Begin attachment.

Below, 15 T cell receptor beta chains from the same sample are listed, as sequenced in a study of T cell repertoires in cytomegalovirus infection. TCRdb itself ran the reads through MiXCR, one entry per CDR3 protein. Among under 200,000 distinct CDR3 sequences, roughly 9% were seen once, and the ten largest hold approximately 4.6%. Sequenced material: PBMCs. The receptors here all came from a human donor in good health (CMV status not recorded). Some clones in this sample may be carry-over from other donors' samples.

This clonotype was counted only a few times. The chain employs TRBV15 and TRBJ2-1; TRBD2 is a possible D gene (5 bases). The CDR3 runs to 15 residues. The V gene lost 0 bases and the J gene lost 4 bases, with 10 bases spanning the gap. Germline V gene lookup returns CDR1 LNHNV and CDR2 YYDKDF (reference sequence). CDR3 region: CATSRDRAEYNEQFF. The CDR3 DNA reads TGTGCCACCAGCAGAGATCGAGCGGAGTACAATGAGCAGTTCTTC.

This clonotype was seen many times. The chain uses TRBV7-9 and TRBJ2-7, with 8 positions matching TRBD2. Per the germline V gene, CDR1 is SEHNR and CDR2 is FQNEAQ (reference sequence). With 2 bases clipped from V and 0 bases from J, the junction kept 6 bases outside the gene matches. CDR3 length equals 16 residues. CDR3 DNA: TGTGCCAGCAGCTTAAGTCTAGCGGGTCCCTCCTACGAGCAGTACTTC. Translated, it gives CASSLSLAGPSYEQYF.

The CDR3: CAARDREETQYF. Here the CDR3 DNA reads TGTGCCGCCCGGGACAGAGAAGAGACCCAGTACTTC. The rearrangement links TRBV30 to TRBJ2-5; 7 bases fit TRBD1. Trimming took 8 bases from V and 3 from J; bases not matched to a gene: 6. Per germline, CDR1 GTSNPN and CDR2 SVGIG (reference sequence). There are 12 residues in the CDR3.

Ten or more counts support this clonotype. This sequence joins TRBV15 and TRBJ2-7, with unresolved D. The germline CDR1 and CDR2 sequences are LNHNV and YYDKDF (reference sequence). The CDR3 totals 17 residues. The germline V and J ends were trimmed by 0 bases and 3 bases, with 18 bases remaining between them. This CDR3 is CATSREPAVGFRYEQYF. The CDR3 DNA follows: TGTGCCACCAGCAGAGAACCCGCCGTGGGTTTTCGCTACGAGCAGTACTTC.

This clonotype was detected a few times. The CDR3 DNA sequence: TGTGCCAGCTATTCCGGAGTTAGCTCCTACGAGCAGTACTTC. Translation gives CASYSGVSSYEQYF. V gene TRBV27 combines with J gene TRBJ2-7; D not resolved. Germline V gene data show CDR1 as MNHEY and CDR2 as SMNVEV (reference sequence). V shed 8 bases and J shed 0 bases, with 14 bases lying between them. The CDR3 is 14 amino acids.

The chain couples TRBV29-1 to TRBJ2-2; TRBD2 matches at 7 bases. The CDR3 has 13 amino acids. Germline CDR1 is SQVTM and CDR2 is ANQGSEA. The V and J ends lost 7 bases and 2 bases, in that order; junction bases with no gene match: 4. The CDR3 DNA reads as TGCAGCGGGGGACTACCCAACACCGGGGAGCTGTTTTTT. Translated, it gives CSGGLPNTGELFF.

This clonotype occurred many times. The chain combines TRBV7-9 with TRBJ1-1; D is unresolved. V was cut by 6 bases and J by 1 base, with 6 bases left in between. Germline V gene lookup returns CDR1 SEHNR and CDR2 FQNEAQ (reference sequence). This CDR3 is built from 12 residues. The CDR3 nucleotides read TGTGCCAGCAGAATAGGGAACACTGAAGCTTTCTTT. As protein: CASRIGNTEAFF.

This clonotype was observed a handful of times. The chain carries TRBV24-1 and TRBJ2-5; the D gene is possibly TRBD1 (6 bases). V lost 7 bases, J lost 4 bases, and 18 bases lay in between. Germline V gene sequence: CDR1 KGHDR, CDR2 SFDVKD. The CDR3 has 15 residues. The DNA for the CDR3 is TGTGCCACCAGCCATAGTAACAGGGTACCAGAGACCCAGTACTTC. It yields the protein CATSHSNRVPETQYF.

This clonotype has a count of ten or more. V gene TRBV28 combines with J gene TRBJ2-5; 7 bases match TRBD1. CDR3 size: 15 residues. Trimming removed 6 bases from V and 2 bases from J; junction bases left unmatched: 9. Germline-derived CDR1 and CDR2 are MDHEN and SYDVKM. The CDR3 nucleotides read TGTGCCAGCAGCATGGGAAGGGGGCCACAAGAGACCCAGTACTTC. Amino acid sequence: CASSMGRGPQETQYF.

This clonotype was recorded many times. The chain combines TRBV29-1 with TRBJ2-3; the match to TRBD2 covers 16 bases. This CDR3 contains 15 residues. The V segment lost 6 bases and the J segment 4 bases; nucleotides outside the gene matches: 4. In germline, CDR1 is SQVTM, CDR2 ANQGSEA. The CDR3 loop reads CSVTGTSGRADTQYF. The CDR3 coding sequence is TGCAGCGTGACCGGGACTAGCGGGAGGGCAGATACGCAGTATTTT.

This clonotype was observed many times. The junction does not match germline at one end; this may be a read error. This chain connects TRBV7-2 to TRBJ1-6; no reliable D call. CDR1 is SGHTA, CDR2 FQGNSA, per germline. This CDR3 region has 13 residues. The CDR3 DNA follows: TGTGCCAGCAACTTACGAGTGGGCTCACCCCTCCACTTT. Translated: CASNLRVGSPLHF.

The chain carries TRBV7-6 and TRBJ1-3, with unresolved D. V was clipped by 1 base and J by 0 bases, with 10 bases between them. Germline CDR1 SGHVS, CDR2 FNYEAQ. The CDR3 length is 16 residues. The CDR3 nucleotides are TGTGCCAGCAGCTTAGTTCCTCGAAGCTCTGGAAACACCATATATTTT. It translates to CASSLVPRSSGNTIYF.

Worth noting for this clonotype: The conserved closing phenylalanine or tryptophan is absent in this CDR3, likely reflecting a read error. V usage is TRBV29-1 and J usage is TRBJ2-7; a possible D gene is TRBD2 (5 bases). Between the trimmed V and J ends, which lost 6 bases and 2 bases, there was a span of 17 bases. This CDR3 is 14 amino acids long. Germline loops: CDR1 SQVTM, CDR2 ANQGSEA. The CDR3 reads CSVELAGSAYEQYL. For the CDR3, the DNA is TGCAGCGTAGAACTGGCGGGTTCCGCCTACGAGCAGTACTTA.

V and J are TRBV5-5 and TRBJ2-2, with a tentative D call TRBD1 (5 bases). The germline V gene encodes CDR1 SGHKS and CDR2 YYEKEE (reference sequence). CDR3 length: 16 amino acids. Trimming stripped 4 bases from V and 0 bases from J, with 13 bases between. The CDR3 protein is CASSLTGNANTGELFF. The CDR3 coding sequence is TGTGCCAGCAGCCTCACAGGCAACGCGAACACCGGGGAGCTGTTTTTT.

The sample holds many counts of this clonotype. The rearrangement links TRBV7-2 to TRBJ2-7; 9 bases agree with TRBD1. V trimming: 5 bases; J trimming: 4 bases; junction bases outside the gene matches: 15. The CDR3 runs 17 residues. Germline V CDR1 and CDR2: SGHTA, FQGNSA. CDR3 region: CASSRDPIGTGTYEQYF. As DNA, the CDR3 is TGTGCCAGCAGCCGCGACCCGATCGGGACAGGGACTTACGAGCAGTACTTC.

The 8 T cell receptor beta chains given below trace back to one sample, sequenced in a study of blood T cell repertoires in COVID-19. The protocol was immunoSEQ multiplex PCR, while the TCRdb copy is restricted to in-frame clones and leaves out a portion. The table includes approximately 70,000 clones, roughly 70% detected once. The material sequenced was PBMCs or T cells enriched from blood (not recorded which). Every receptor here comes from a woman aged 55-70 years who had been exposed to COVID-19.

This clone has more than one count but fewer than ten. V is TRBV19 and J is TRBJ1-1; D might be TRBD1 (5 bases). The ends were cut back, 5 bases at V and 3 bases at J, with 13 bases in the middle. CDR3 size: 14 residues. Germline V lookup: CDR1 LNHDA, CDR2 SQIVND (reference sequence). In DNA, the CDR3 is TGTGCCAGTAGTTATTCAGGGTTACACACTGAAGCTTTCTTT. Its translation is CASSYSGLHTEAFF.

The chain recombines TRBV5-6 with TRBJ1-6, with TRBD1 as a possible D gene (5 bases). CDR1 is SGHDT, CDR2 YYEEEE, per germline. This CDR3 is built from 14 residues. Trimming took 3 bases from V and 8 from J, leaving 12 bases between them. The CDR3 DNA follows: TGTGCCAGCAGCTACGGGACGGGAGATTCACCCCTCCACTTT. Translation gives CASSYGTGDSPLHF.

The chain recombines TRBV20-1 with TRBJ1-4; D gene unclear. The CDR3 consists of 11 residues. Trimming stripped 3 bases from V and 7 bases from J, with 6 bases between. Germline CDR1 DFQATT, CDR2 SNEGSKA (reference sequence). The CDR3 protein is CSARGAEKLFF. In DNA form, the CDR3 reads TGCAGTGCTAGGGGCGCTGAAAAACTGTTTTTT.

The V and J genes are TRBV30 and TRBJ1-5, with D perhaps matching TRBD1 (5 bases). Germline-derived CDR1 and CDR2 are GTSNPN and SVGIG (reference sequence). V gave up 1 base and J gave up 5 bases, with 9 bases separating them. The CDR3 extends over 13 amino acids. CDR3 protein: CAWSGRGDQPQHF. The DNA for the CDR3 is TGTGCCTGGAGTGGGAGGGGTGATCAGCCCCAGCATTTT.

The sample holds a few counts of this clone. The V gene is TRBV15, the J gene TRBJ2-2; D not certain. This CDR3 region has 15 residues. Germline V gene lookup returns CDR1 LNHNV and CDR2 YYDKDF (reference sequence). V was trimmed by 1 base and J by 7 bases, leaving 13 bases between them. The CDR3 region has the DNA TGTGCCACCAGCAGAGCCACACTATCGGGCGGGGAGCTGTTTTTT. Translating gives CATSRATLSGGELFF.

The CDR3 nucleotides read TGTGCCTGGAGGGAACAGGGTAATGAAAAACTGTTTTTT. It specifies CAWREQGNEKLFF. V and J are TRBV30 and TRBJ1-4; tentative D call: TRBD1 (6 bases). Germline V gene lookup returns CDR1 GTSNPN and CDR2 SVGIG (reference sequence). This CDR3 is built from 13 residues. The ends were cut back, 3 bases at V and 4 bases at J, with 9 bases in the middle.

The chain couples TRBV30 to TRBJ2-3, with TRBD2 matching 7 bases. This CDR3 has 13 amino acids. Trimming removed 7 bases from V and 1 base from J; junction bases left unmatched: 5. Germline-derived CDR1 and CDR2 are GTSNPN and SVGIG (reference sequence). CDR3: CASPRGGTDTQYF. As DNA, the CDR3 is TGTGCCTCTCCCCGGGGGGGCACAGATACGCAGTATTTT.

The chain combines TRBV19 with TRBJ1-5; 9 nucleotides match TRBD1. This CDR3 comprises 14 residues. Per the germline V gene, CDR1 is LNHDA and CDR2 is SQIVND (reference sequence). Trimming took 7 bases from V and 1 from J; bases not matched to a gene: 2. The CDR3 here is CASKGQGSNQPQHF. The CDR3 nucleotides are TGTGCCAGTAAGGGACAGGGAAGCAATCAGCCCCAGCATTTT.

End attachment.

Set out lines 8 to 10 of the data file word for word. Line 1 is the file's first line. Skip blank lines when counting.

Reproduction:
This clonotype occurred many times. The chain combines TRBV7-9 with TRBJ1-1; D is unresolved. V was cut by 6 bases and J by 1 base, with 6 bases left in between. Germline V gene lookup returns CDR1 SEHNR and CDR2 FQNEAQ (reference sequence). This CDR3 is built from 12 residues. The CDR3 nucleotides read TGTGCCAGCAGAATAGGGAACACTGAAGCTTTCTTT. As protein: CASRIGNTEAFF.

This clonotype was observed a handful of times. The chain carries TRBV24-1 and TRBJ2-5; the D gene is possibly TRBD1 (6 bases). V lost 7 bases, J lost 4 bases, and 18 bases lay in between. Germline V gene sequence: CDR1 KGHDR, CDR2 SFDVKD. The CDR3 has 15 residues. The DNA for the CDR3 is TGTGCCACCAGCCATAGTAACAGGGTACCAGAGACCCAGTACTTC. It yields the protein CATSHSNRVPETQYF.

This clonotype has a count of ten or more. V gene TRBV28 combines with J gene TRBJ2-5; 7 bases match TRBD1. CDR3 size: 15 residues. Trimming removed 6 bases from V and 2 bases from J; junction bases left unmatched: 9. Germline-derived CDR1 and CDR2 are MDHEN and SYDVKM. The CDR3 nucleotides read TGTGCCAGCAGCATGGGAAGGGGGCCACAAGAGACCCAGTACTTC. Amino acid sequence: CASSMGRGPQETQYF.